In the landmark case of Griswold v. Connecticut, which involved a Connecticut law prohibiting married couples from using contraceptives, the United States Supreme Court established a constitutionally protected marital right to privacy extending to the use of contraceptives. In Eisenstadt v. Baird, the Court refused to expand the right of privacy articulated in Griswold in order to encompass the right of individuals, married or single, to have access to contraceptives. Instead, the Court relied on an equal protection analysis to find that the Massachusetts statute forbidding distribution of contraceptives to single persons, except to prevent disease, was violative of the fourteenth amendment. The complex equal protection analysis employed by the Court and the references in dicta to Griswold indicate both the conflicting attitudes about the right to privacy existing among the participating Justices and the Court’s desire tofashion a flexible equal protection test.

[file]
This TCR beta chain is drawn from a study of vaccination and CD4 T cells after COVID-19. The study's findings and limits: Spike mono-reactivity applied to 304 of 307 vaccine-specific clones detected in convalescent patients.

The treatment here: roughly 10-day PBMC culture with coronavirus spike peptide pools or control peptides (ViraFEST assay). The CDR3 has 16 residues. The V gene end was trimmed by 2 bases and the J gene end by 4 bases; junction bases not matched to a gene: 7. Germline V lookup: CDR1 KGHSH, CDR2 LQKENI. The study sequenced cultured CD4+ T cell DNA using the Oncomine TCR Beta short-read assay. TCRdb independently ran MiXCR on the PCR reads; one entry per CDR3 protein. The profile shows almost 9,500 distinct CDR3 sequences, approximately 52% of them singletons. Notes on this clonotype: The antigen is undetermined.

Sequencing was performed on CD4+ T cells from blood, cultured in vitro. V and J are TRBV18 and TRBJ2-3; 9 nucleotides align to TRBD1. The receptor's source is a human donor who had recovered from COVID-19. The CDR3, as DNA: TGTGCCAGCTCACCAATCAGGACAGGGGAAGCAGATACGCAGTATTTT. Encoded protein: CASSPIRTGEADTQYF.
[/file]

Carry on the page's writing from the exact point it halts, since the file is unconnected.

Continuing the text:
At issue in Eisenstadt was a Massachusetts statute which made it a felony for anyone to give away a drug, medicine, instrument or article for the prevention of conception, except in the case of (1) a registered physician administering or prescribing it for a married person or (2) an active registered pharmacist furnishing it to married persons presenting a registered physician’s prescription. The appellee, William Baird, was convicted of violating this statute after he gave a woman contraceptive foam at the close of a lecture on contraception. The Supreme Judicial Court of Massachusetts, by a four-to-three vote, sustained the conviction. A petition for a writ of habeas corpus was dismissed in the federal district court in Massachusetts, but the Court of Appeals for the First Circuit vacated the dismissal and remanded the action with directions to grant the writ discharging Baird. On appeal by the Sheriff of Suffolk County, Massachusetts, the United States Supreme Court upheld the First Circuit and granted the writ.
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